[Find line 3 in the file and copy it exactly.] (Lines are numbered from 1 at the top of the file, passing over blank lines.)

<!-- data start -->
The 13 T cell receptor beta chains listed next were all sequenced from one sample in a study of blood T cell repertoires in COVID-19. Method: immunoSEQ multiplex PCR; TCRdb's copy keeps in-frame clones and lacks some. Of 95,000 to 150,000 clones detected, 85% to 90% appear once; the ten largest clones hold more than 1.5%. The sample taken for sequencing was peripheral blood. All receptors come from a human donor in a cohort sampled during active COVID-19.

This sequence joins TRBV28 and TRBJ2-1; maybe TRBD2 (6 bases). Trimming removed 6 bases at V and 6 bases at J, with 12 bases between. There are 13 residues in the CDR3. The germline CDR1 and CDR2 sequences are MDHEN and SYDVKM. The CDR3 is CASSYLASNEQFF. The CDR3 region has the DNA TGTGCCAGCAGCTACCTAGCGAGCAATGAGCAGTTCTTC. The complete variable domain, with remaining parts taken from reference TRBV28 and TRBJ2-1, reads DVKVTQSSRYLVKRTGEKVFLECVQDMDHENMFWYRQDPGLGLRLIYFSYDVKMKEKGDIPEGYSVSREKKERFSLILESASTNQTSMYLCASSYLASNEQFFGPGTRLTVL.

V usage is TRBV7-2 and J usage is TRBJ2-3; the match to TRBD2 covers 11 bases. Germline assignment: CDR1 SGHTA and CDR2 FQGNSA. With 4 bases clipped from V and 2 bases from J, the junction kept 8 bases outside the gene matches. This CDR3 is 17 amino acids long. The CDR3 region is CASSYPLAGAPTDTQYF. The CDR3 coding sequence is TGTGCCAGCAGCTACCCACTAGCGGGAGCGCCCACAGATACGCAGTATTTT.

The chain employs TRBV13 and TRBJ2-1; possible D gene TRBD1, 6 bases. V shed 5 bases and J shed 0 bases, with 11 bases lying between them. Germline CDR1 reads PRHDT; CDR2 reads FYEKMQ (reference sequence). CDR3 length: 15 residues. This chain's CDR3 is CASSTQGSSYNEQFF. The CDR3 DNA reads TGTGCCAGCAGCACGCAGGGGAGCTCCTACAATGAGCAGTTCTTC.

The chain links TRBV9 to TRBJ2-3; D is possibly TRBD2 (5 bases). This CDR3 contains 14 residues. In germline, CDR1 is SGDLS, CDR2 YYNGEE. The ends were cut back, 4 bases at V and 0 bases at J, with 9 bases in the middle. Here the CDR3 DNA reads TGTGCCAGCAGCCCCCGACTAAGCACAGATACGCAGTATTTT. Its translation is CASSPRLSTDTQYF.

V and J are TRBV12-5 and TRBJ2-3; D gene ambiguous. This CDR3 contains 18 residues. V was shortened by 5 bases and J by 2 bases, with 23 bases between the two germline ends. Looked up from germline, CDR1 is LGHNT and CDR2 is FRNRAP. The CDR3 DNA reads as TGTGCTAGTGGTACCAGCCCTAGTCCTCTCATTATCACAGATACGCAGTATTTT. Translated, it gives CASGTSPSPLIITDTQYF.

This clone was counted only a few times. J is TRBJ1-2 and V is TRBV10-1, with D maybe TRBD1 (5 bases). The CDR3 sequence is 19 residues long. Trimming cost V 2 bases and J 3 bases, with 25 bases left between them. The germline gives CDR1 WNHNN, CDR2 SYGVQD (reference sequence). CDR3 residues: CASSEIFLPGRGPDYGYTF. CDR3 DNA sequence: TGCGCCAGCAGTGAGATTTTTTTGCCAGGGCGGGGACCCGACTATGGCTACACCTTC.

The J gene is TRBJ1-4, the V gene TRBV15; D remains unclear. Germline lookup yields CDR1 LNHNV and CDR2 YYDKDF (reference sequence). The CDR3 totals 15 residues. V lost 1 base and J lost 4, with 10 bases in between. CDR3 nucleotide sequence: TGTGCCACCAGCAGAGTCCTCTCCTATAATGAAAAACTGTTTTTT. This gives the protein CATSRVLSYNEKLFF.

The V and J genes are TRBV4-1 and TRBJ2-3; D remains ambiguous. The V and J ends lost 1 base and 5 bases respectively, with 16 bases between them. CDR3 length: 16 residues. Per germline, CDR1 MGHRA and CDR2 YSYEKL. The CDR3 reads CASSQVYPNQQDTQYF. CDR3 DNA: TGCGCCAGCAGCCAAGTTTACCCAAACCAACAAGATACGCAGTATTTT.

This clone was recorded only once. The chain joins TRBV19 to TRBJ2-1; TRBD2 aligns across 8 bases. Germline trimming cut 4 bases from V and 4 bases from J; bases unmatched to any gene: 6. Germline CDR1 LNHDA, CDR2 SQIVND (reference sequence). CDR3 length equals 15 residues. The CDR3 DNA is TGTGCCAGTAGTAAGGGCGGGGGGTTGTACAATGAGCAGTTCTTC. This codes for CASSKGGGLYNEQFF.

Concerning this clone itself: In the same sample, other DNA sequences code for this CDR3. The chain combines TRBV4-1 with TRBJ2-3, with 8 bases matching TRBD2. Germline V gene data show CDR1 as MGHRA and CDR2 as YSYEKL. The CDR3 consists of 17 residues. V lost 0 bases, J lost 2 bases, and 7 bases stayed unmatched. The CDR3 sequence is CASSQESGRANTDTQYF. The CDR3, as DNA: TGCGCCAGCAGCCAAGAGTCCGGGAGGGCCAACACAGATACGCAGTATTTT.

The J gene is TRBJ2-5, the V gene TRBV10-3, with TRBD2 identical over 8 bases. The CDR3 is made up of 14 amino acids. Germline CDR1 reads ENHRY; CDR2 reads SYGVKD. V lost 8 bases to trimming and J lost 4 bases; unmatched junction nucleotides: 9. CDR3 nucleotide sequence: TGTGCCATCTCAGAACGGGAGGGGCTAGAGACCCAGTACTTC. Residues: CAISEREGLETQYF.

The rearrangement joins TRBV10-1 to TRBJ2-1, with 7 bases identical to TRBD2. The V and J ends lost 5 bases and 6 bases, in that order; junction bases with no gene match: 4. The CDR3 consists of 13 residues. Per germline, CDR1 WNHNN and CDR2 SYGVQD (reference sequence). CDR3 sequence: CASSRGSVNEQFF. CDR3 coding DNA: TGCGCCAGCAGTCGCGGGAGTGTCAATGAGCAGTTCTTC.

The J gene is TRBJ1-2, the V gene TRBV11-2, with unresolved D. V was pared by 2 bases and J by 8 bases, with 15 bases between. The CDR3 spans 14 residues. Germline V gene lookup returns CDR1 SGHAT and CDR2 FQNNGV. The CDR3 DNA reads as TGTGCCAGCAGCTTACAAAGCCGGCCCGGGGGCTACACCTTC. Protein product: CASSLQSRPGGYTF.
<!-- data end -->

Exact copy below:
V usage is TRBV7-2 and J usage is TRBJ2-3; the match to TRBD2 covers 11 bases. Germline assignment: CDR1 SGHTA and CDR2 FQGNSA. With 4 bases clipped from V and 2 bases from J, the junction kept 8 bases outside the gene matches. This CDR3 is 17 amino acids long. The CDR3 region is CASSYPLAGAPTDTQYF. The CDR3 coding sequence is TGTGCCAGCAGCTACCCACTAGCGGGAGCGCCCACAGATACGCAGTATTTT.